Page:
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Kazuo Shiraga, ‘Kokuyou’, Christie's
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Kazuo Shiraga

Kokuyou

Oil on canvas
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About the work
Provenance
C
Christie's

Kazuo Shiraga (1924-2008)

Kokuyou

signed in Japanese 'Shiraga Kazuo' (lower left); titled …

Signature
Signed in Japanese 'Shiraga Kazuo' (lower left); titled in Japanese 'Kokuyou' (on the reverse)
Kazuo Shiraga
Japanese, 1924–2008
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For Kazuo Shiraga, a painting was defined by the gestures of its creation. He famously used non-traditional techniques to make his works, including performances using parts or the entirety of his body as a tool. In his famous piece, Challenging Mud (1955), Shiraga created an ephemeral form by wrestling with a mixture made from wall plaster and cement, causing injury to his body in the process. The majority of Shiraga’s work, however, was rendered on canvas via diverse methods, from dripping paints to painting with his feet. Speaking of his work, Shiraga once said that he wanted to make paintings “as slippery, as uncatchable as a sea cucumber, […] a painting with no center.” Shiraga was a founding member of the Zero Group; in 1952, he joined the Gutai Group and was active through its disbandment.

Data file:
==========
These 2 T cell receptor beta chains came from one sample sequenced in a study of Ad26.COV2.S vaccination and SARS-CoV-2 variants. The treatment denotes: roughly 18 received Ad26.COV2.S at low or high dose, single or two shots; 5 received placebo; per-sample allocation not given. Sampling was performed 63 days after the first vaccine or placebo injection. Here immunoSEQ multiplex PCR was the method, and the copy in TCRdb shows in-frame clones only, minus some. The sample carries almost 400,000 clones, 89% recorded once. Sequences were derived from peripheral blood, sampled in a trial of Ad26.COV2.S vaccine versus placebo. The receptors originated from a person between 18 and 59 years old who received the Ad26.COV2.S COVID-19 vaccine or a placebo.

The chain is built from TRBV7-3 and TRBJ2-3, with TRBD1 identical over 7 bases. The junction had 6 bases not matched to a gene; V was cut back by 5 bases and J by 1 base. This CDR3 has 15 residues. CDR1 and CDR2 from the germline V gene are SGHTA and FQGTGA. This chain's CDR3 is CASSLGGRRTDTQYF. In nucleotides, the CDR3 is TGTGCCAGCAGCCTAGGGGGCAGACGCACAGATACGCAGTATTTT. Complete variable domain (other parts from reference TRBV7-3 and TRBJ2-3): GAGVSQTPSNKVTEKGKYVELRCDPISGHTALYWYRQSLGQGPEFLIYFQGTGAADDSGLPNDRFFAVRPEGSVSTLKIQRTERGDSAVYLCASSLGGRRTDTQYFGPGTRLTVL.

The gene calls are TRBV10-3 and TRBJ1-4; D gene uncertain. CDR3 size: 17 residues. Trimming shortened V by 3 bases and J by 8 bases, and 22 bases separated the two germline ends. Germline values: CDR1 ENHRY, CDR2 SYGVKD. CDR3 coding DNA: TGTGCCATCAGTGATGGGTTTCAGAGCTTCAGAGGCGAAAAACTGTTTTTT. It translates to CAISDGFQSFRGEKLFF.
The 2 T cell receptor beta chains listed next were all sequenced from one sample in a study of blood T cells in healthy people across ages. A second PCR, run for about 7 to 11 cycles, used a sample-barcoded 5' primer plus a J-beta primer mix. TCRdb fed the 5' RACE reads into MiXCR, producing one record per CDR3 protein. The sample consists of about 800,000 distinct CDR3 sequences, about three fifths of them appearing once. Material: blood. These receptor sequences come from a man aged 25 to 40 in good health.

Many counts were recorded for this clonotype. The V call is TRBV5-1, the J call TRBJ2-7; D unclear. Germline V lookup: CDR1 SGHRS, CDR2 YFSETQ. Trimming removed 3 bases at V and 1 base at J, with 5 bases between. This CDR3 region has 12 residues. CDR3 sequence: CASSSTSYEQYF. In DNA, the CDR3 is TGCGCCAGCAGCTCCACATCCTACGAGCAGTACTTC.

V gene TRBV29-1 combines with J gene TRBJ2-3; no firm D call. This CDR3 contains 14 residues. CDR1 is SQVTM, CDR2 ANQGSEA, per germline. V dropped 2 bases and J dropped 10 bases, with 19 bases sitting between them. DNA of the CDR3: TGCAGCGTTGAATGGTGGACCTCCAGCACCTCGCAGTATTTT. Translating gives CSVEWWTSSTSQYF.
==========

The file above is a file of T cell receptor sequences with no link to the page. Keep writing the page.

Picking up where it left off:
Kazuo Shiraga, ‘Kokuyou’, Christie's
Save
Save
Share
Share
About the work
Provenance
C
Christie's

Kazuo Shiraga (1924-2008)

Kokuyou

signed in Japanese 'Shiraga Kazuo' (lower left); titled in Japanese 'Kokuyou' (on the reverse)

oil on canvas

36 x 46 in. (91.4 x 116.8 cm.)

Painted in 1991.

Signature
Signed in Japanese 'Shiraga Kazuo' (lower left); titled in Japanese 'Kokuyou' (on the reverse)
Kazuo Shiraga
Japanese, 1924–2008
Follow

For Kazuo Shiraga, a painting was defined by the gestures of its creation. He famously used non-traditional techniques to make his works, including performances using parts or the entirety of his body as a tool. In his famous piece, Challenging Mud (1955), Shiraga created an ephemeral form by wrestling with a mixture made from wall plaster and cement, causing injury to his body in the process. The majority of Shiraga’s work, however, was rendered on canvas via diverse methods, from dripping paints to painting with his feet. Speaking of his work, Shiraga once said that he wanted to make paintings “as slippery, as uncatchable as a sea cucumber, […] a painting with no center.” Shiraga was a founding member of the Zero Group; in 1952, he joined the Gutai Group and was active through its disbandment.

Kazuo Shiraga

Kokuyou

Oil on canvas
Want to sell a work by this artist? Consign with Artsy.